this fix, all of those programs spew garbage unless you run them explicitly
TERM=xterm-256color. I hope this can be accepted soon!
None of these bugs or fixes are Ghostty specific, and all should serve to make programs more robust in the face of all unfamiliar terminal emulators.
This work was primarily driven by Tim Culverhouse and I'm deeply appreciative of everything he's done here.
One of the big problems with terminfo is that it relies on a local file that the running program must inspect. This means that if you SSH into a remote host and the remote host doesn't have your terminal's terminfo, the program won't be able to determine what your terminal is capable of and may behave incorrectly or suboptimally.
XTGETTCAP is a feature of terminals that allows querying the terminfo
database for a terminal through VT escape sequences rather than reading
a local file. This has a couple benefits: programs don't need to know how
to parse the binary format or lookup the file path, and programs can query
terminfo even if they're running remotely.
XTGETTCAP looks like this:
# Query for stylized underline support (key "Smulx") ESC P + q 536D756C78 ESC \ # Response from the terminal (Smulx=\E[4:%p1%dm) ESC P 1 + r 536D756C78=5C45343A25703125646D ESC \
Totally obvious, yeah? Really its not too bad. A program sends the text
ESC P + q <key> ESC \ where
<key> is a hex-encoded string. In the
example above, we hex-encoded "Smulx". And the response has the key and value
of that terminfo entry, also hex-encoded.
A particularly cool thing about our implementation is that we used Zig's comptime capability to generate all possible requests and responses at compile-time. This is generated from the same source file that generates our actual terminfo file, so our terminfo and XTGETTCAP are always perfectly in sync.
XTGETTCAP performance doesn't really matter at all, but our XTGETTCAP implementation is stupid fast because it is a compile-time optimized lookup table. We don't have to perform any allocations, string formatting, etc. We do a simple lookup, find a stable character pointer, and write that directly to the pty. Very cool.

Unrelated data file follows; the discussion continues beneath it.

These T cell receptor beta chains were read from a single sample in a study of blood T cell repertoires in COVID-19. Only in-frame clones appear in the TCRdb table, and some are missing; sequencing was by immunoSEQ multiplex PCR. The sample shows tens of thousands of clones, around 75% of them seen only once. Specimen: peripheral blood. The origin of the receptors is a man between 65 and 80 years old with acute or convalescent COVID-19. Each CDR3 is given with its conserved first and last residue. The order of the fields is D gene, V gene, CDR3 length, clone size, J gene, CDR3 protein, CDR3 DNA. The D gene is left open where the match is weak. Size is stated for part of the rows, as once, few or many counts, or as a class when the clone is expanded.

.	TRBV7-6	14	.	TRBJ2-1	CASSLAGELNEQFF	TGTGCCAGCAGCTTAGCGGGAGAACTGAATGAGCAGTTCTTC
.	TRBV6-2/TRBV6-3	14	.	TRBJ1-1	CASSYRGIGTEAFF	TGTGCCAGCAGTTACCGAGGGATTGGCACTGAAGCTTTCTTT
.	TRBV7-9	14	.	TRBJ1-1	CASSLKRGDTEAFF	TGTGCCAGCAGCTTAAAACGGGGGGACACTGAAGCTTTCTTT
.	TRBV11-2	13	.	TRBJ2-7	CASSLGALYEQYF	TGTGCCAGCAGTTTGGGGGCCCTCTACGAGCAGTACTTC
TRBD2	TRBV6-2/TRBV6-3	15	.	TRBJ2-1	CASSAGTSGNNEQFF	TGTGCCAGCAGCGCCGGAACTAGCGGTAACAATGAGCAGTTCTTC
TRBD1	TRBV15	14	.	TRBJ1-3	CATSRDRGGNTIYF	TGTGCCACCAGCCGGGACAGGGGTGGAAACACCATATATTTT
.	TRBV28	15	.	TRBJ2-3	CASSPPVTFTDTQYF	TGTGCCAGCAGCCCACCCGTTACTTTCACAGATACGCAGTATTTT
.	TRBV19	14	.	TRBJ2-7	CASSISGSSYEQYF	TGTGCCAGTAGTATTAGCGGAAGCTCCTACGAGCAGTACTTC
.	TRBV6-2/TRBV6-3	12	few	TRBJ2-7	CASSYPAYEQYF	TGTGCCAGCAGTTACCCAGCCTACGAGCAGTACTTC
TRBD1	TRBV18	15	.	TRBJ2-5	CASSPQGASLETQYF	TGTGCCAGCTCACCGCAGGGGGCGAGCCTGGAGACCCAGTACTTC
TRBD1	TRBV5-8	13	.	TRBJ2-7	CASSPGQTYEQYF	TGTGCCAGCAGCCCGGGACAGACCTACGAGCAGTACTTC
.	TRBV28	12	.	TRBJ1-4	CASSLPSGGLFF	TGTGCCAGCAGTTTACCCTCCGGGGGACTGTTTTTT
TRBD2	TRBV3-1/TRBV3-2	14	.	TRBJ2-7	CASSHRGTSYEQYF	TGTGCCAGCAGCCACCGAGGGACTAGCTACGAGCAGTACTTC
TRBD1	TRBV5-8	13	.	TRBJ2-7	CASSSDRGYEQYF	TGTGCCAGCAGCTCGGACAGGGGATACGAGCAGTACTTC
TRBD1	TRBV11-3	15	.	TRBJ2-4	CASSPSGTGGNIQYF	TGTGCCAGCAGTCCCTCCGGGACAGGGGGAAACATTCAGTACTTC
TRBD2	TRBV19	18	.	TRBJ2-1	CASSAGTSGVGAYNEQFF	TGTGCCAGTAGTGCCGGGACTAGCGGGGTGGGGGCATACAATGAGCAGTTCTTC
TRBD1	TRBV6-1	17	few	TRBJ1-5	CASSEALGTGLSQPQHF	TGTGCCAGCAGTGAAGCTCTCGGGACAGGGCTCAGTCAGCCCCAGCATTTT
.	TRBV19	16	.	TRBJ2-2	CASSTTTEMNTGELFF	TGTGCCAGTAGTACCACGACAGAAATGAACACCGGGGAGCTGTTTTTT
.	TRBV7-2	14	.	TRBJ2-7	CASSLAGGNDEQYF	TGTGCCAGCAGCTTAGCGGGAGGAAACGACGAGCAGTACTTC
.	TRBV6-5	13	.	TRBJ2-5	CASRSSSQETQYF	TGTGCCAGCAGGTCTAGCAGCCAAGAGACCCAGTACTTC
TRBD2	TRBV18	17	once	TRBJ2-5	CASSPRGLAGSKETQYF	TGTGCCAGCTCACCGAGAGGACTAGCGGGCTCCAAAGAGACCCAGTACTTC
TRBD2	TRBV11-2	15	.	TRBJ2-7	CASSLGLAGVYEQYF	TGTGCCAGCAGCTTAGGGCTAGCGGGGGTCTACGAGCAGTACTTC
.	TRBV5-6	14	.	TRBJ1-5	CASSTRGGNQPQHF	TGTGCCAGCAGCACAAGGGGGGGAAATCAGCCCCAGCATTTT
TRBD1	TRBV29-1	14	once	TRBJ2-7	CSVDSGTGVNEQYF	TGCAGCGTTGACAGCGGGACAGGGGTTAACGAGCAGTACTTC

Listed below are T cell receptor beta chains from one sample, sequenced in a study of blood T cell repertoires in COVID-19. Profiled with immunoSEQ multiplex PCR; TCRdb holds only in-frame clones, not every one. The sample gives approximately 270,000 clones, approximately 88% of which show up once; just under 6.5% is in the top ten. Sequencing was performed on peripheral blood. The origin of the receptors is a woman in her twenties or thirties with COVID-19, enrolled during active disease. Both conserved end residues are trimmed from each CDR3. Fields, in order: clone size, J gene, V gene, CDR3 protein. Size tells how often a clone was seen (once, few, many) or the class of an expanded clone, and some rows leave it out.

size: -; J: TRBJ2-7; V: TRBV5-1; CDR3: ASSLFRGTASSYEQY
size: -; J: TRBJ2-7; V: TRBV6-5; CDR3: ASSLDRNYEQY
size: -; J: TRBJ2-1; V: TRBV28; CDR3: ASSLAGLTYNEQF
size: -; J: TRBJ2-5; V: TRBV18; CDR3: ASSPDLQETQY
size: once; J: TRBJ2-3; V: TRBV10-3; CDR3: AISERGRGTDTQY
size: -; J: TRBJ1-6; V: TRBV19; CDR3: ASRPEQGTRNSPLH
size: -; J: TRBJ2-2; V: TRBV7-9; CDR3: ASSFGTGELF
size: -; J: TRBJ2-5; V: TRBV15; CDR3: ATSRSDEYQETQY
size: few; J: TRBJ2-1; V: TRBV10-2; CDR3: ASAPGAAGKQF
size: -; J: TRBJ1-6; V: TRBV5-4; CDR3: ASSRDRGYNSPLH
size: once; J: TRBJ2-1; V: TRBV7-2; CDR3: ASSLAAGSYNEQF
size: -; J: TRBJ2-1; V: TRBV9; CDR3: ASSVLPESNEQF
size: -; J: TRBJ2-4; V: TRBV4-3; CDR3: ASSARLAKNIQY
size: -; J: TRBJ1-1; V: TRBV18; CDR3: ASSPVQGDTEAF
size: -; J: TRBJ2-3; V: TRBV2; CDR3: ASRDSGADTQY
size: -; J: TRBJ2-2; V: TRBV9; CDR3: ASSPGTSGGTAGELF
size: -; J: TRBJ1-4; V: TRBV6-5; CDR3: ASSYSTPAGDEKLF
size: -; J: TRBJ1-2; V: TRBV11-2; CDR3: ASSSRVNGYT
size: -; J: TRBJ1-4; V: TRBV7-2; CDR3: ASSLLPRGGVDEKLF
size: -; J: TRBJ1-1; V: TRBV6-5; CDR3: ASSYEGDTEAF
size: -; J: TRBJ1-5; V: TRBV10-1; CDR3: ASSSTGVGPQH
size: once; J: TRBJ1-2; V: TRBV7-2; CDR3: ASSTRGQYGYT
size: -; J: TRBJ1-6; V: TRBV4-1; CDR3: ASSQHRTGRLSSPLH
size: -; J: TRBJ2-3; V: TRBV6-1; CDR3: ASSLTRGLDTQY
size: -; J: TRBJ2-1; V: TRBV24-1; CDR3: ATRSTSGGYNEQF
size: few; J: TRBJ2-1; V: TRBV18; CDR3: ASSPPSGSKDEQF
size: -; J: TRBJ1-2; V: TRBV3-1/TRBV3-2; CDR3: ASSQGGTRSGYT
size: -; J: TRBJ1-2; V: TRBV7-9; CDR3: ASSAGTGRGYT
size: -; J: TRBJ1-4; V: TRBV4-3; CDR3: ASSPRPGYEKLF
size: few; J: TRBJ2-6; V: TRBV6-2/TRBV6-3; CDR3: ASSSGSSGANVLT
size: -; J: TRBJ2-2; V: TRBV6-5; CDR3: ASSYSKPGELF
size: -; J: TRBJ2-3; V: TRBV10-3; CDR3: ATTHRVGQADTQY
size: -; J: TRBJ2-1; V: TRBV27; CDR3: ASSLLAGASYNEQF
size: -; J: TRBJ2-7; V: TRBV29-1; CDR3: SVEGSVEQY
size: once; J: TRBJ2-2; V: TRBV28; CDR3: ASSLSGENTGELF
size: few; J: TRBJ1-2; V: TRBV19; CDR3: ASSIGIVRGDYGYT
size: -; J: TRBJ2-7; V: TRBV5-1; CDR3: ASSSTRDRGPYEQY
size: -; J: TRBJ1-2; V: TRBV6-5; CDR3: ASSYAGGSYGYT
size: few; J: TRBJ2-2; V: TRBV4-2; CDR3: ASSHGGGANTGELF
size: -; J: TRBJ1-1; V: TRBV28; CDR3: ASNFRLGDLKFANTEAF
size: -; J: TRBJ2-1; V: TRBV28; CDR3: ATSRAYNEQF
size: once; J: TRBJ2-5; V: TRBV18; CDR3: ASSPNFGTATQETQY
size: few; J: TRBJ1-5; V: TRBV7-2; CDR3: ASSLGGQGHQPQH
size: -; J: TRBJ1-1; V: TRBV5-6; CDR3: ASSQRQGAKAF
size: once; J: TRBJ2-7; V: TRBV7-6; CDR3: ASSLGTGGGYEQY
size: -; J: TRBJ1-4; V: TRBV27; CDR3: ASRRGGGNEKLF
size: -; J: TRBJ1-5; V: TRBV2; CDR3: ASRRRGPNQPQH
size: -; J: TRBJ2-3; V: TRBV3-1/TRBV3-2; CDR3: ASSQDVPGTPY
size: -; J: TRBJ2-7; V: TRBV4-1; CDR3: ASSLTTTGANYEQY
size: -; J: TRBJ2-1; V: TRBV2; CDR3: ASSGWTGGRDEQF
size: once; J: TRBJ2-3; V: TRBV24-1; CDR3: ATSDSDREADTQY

Take a look at the Zig snippet that generates this. I love Zig comptime.
Variable Fonts (#345)
Most fonts supply a set of fixed styles, such as "Bold", "Heavy", "Medium", "Italic", etc. Variable fonts on the other hand provide a single font face that makes various axes such as weight, slant, etc. configurable with a continuous value in some range. Ghostty now supports variable fonts and configuring variation axes.
First, let's take a look at what a variable font looks like. Inconsolata has a variable font version and you can see the video below where I can finely control character width and weight.
Here is what Ghostty looks like by default with Inconsolata, with no font variation axes set:
And here is a configuration where we slightly modify the weight. The difference is subtle but you can see it. The configuration first followed by a screenshot.
font-family = Inconsolata font-variation-bold = wght=500
wght above and not
weight? The key of the variation is determined
by the font and font variations must be four characters. These aren't
standardized so we can't safely convert
wght. The Ghostty
config uses the literal variation key and users can use any font inspection
program (such as FontDrop) to determine valid
Support for variable fonts is relatively rare amongst terminal emulators, so I'm proud we support this (and cross-platform!). These types of features really let you fine tune your terminal to be exactly how you want it and make it feel just right.
Thanks again to our most recent round of beta testers. Each round always brings in really incredible people who have certain specialized depths of knowledge or exercise the terminal in new, unique ways to find issues.